In France, André Glucksmann is one of the so-called New Philosophers, who turned away from their Marxist beginnings after 1968 and, motivated by Solzhenitsyn's "The Gulag Archipelago," wrote off Soviet-style totalitarianism. He is particularly well known in Germany for his two books "The Cook and the Cannibal" and "The Master Thinkers." His parents were Eastern European Jews and lived in Palestine and Germany before fleeing in 1937 to France, where Glucksmann was born in the same year. He published his autobiography, "A Child's Rage," in 2006. As someone who is deeply familiar with German philosophy and has taken a critical look at Heidegger since his university days, Glucksmann has sought to engage in intellectual dialogue with Germany. In his many papers and essays, the 75-year-old has defended the right to intervene in armed conflicts to protect civilians, has championed the Chechens and Georgians in the Caucasus, and has doggedly criticized the West for its tendency to close its eyes to the persistent presence of evil in the world.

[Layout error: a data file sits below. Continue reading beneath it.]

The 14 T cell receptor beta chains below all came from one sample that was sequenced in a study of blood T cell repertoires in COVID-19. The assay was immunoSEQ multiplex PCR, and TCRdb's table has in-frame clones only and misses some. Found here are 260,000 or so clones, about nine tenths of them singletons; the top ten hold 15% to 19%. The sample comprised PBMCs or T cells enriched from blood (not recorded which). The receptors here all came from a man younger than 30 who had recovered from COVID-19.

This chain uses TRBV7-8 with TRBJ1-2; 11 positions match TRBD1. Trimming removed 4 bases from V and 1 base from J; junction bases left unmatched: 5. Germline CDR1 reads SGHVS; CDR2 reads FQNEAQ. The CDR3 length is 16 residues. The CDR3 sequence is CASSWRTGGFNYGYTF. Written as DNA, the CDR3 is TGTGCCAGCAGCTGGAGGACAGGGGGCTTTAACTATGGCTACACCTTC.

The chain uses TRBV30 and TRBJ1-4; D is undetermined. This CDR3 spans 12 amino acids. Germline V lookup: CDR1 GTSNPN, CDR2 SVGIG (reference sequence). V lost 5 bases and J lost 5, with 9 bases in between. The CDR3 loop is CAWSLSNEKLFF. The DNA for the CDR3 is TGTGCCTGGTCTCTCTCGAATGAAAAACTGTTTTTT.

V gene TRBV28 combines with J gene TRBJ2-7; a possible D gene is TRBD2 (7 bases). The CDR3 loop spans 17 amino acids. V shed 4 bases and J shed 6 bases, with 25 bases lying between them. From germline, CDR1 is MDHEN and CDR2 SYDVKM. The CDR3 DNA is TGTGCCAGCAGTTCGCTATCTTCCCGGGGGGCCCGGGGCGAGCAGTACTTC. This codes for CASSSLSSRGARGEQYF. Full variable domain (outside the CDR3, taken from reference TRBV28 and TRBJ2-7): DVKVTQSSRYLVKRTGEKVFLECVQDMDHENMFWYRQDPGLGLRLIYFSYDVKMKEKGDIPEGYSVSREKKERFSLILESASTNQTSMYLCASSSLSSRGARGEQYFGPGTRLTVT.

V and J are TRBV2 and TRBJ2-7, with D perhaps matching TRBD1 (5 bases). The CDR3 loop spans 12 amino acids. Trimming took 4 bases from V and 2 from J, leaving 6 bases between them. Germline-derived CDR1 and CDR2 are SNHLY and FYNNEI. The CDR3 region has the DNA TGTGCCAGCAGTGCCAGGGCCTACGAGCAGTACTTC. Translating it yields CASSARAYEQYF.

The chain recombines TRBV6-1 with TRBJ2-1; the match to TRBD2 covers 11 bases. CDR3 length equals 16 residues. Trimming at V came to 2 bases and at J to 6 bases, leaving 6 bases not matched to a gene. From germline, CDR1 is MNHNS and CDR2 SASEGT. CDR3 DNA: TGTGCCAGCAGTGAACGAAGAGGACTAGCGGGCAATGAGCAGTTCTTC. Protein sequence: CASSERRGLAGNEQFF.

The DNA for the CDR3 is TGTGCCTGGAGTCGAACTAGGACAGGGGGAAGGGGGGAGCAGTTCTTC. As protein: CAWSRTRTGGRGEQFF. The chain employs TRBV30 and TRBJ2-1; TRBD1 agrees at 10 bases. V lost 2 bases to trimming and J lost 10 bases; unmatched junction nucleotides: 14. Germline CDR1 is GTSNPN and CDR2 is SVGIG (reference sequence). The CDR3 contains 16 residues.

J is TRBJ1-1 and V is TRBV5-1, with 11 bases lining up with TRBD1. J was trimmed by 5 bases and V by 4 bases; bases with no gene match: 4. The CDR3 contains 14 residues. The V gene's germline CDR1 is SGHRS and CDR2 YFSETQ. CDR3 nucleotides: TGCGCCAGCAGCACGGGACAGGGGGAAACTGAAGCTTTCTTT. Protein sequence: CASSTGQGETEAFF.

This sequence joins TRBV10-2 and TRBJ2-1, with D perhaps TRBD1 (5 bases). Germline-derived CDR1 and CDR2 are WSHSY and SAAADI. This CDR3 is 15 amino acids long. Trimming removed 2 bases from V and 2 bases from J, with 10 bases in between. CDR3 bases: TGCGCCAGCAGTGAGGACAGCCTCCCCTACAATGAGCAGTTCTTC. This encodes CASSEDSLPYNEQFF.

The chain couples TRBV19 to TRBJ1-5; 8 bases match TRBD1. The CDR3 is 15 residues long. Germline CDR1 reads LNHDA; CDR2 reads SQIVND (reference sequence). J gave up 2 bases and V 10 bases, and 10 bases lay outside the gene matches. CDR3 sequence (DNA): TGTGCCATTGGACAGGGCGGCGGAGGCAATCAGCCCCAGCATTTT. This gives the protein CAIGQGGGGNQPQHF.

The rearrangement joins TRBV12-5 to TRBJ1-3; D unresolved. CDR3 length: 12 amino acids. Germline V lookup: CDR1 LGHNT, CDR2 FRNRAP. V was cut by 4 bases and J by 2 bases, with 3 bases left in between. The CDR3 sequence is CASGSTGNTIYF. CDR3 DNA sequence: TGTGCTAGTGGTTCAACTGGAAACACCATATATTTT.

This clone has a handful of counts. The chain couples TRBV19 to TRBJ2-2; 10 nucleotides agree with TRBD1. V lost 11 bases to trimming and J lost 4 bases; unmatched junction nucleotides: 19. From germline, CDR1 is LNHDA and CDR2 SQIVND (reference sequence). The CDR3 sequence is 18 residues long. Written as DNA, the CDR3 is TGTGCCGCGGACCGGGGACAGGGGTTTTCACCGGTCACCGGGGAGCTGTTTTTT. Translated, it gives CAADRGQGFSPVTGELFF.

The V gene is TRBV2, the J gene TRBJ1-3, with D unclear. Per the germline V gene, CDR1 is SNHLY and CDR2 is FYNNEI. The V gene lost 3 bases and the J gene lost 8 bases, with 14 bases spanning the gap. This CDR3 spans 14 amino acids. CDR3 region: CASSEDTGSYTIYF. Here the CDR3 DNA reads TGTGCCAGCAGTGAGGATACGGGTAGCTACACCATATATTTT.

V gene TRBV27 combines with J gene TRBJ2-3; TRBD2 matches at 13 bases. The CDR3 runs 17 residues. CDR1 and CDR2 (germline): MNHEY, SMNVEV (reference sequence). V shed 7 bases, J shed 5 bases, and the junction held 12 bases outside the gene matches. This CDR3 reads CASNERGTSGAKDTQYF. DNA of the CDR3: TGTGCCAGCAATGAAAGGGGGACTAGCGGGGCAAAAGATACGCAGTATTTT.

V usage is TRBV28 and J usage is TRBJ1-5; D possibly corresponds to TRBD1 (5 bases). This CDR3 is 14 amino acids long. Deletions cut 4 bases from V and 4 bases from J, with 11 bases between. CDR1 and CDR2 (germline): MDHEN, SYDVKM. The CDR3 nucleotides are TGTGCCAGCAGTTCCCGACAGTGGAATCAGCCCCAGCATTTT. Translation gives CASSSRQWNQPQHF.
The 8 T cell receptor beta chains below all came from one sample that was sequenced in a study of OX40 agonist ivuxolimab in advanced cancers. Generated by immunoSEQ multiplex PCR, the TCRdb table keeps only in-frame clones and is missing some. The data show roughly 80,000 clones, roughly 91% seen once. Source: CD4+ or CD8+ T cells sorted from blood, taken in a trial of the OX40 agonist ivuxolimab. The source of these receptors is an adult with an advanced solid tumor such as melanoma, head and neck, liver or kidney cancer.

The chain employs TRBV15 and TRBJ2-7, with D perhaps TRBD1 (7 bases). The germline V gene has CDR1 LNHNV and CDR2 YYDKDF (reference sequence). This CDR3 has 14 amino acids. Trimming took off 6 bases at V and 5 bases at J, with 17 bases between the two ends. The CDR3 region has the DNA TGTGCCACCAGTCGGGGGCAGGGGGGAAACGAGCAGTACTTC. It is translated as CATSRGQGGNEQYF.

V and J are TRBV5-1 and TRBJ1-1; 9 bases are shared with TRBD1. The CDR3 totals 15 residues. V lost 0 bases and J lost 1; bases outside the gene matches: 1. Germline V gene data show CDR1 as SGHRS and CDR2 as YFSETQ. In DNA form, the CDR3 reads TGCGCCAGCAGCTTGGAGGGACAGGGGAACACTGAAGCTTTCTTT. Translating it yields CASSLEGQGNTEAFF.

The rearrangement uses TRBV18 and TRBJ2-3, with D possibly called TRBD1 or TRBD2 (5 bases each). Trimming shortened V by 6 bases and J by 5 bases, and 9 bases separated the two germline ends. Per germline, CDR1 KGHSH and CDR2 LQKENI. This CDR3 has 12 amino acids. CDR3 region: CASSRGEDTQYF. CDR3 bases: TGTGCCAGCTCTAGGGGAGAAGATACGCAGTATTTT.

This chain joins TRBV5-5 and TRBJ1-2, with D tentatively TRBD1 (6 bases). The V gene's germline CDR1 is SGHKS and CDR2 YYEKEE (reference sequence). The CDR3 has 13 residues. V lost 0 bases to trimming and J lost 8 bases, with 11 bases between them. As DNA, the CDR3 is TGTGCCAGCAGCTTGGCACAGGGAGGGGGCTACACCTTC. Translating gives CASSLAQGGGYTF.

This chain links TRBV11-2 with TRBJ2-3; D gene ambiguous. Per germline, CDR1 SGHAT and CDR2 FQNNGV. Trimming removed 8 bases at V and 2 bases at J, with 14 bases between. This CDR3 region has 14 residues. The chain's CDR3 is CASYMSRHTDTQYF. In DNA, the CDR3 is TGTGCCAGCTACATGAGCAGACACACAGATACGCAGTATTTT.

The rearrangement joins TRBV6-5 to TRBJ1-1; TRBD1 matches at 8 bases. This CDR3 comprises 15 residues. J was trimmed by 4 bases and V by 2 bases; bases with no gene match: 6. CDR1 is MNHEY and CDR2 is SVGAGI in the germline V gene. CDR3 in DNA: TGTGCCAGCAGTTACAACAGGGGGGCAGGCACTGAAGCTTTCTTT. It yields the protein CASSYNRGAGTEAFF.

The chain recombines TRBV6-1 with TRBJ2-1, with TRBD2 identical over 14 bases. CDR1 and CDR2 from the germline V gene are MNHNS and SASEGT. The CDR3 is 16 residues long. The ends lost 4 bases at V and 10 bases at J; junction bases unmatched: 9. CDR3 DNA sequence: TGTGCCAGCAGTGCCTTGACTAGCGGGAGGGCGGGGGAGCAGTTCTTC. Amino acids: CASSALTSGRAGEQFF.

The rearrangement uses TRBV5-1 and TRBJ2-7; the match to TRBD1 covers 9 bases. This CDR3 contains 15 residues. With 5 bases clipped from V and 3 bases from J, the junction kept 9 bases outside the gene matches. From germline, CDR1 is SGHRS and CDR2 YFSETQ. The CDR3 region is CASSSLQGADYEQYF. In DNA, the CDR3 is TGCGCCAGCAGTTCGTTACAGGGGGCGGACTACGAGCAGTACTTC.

SPIEGEL: Mr. Glucksmann, in light of the intellectual and existential experiences you had in the 20th century as an anti-totalitarian thinker, are you worried about Europe's future?
Glucksmann: I've never believed that all the dangers were averted after the end of fascism and communism. History doesn't come to a standstill. Europe didn't step out of (history) when the Iron Curtain disappeared, even if it has occasionally seemed to want to. Democracies tend to ignore or forget the tragic dimensions of history. In this sense, I would say: Yes, current developments are extremely unsettling.
SPIEGEL: Since its beginnings 60 years ago, the European community has almost always stumbled from one crisis to the next. Setbacks are part of its normal mode of operation.
Glucksmann: A sense of crisis characterizes the modern European era. From it, one can draw the general conclusion that Europe actually isn't a state or a community in the national sense, which grows together organically. It also can't be compared with the ancient Greek city-states, which, despite their differences and rivalries, formed a single cultural unit.
SPIEGEL: European countries are also bound by shared cultural aspects. Is there such a thing as a European spirit?